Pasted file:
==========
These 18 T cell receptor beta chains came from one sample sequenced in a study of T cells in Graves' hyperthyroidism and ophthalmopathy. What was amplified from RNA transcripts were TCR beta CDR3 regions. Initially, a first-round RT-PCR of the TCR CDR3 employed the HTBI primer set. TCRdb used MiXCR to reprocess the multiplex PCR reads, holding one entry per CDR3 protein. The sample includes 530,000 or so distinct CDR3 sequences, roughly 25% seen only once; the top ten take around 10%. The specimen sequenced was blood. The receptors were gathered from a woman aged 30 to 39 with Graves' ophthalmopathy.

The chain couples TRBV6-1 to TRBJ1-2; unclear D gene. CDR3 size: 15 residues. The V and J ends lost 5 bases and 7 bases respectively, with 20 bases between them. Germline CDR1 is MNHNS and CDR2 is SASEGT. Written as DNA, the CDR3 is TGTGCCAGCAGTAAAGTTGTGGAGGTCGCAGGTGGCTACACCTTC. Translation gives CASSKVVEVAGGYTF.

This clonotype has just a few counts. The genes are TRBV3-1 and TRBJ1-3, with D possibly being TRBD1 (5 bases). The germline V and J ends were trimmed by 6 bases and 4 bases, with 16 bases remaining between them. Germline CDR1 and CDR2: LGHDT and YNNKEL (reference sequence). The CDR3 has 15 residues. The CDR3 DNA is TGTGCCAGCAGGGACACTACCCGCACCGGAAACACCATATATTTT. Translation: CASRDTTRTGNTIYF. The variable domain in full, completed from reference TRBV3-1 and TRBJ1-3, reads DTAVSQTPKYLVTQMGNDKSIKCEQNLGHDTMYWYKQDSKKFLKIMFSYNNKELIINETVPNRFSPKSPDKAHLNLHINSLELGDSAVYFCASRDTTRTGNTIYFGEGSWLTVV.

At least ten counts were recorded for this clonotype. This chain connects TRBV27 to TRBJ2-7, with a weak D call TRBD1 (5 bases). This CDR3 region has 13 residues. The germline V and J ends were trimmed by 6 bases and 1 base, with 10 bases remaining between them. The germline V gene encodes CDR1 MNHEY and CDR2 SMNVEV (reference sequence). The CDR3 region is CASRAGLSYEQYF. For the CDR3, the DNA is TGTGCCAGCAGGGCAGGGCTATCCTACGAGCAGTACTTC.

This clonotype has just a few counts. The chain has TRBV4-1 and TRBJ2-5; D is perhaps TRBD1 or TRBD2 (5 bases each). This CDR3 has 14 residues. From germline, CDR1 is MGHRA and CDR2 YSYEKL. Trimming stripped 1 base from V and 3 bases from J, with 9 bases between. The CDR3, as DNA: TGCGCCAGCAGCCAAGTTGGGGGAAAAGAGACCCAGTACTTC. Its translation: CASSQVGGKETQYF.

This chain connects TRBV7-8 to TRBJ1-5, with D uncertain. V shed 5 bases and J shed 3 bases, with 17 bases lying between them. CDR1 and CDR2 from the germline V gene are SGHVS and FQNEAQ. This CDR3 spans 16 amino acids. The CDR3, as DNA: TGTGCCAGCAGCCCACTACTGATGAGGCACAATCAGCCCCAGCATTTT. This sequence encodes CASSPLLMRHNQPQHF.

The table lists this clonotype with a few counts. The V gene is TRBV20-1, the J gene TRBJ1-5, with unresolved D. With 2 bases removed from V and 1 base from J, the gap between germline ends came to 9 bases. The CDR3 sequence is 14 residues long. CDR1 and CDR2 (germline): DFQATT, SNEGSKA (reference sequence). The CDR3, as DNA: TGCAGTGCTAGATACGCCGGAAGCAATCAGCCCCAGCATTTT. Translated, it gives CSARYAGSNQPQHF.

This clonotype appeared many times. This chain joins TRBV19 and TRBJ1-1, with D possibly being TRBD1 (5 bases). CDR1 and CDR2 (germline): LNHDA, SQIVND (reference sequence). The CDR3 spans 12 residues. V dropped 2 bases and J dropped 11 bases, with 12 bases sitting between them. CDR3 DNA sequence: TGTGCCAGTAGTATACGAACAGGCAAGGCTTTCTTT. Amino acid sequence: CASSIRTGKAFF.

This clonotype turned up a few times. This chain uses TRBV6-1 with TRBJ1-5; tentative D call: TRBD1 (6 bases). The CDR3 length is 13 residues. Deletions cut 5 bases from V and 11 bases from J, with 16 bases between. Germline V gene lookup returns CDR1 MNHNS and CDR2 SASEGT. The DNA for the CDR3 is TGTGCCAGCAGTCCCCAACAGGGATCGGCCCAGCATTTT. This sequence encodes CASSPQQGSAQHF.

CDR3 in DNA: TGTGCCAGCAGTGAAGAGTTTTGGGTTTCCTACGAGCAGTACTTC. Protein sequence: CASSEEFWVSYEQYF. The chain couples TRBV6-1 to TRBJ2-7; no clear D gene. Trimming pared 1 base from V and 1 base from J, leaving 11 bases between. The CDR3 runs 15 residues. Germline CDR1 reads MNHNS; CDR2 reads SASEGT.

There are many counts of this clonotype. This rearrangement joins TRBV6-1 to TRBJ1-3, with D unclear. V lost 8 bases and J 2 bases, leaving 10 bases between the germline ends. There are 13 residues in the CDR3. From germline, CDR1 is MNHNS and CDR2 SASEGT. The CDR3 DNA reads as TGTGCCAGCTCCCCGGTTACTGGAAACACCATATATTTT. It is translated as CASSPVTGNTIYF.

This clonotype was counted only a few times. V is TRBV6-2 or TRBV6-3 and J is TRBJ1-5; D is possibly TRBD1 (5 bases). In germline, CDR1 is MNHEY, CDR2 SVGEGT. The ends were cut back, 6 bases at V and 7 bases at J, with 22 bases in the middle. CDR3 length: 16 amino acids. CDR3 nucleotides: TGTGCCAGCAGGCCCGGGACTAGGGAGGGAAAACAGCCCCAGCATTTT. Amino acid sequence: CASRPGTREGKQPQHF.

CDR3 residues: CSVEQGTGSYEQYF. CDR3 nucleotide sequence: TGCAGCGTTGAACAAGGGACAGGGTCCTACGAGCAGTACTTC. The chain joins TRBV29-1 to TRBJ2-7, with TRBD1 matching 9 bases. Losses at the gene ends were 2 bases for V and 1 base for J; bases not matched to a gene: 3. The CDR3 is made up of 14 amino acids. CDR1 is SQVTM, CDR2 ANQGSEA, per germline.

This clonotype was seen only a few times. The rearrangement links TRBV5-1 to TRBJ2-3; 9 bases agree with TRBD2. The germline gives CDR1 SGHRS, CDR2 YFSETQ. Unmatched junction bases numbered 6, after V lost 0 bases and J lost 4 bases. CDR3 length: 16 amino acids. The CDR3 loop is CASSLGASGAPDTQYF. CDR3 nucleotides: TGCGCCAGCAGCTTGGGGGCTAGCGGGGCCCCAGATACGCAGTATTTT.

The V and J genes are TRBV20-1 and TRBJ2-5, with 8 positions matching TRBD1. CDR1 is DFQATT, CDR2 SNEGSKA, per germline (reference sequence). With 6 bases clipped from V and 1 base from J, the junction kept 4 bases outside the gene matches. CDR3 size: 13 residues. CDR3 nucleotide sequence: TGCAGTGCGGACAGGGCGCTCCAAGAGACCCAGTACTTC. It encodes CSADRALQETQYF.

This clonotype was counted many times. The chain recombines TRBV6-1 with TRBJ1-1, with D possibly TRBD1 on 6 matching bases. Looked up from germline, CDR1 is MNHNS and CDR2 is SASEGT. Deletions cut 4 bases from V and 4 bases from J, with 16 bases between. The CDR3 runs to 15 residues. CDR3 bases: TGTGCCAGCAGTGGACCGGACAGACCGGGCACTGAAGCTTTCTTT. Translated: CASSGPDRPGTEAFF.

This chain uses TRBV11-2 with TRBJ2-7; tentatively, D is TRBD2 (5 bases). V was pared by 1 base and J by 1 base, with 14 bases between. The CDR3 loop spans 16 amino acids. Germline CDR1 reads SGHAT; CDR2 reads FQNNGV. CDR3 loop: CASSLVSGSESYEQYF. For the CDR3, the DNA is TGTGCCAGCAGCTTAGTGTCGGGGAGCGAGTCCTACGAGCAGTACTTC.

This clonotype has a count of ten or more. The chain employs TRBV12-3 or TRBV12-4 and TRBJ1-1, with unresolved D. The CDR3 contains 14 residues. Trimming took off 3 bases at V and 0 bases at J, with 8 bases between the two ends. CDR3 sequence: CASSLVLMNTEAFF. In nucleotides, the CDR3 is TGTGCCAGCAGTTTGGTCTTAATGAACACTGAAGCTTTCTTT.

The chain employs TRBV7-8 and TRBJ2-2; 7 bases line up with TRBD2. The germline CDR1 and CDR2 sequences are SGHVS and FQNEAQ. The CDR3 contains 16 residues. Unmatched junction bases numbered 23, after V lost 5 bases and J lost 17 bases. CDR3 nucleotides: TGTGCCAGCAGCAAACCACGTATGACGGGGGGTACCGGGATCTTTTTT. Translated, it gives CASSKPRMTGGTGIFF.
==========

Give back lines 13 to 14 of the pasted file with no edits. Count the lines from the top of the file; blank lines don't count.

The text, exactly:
CDR3 residues: CSVEQGTGSYEQYF. CDR3 nucleotide sequence: TGCAGCGTTGAACAAGGGACAGGGTCCTACGAGCAGTACTTC. The chain joins TRBV29-1 to TRBJ2-7, with TRBD1 matching 9 bases. Losses at the gene ends were 2 bases for V and 1 base for J; bases not matched to a gene: 3. The CDR3 is made up of 14 amino acids. CDR1 is SQVTM, CDR2 ANQGSEA, per germline.

This clonotype was seen only a few times. The rearrangement links TRBV5-1 to TRBJ2-3; 9 bases agree with TRBD2. The germline gives CDR1 SGHRS, CDR2 YFSETQ. Unmatched junction bases numbered 6, after V lost 0 bases and J lost 4 bases. CDR3 length: 16 amino acids. The CDR3 loop is CASSLGASGAPDTQYF. CDR3 nucleotides: TGCGCCAGCAGCTTGGGGGCTAGCGGGGCCCCAGATACGCAGTATTTT.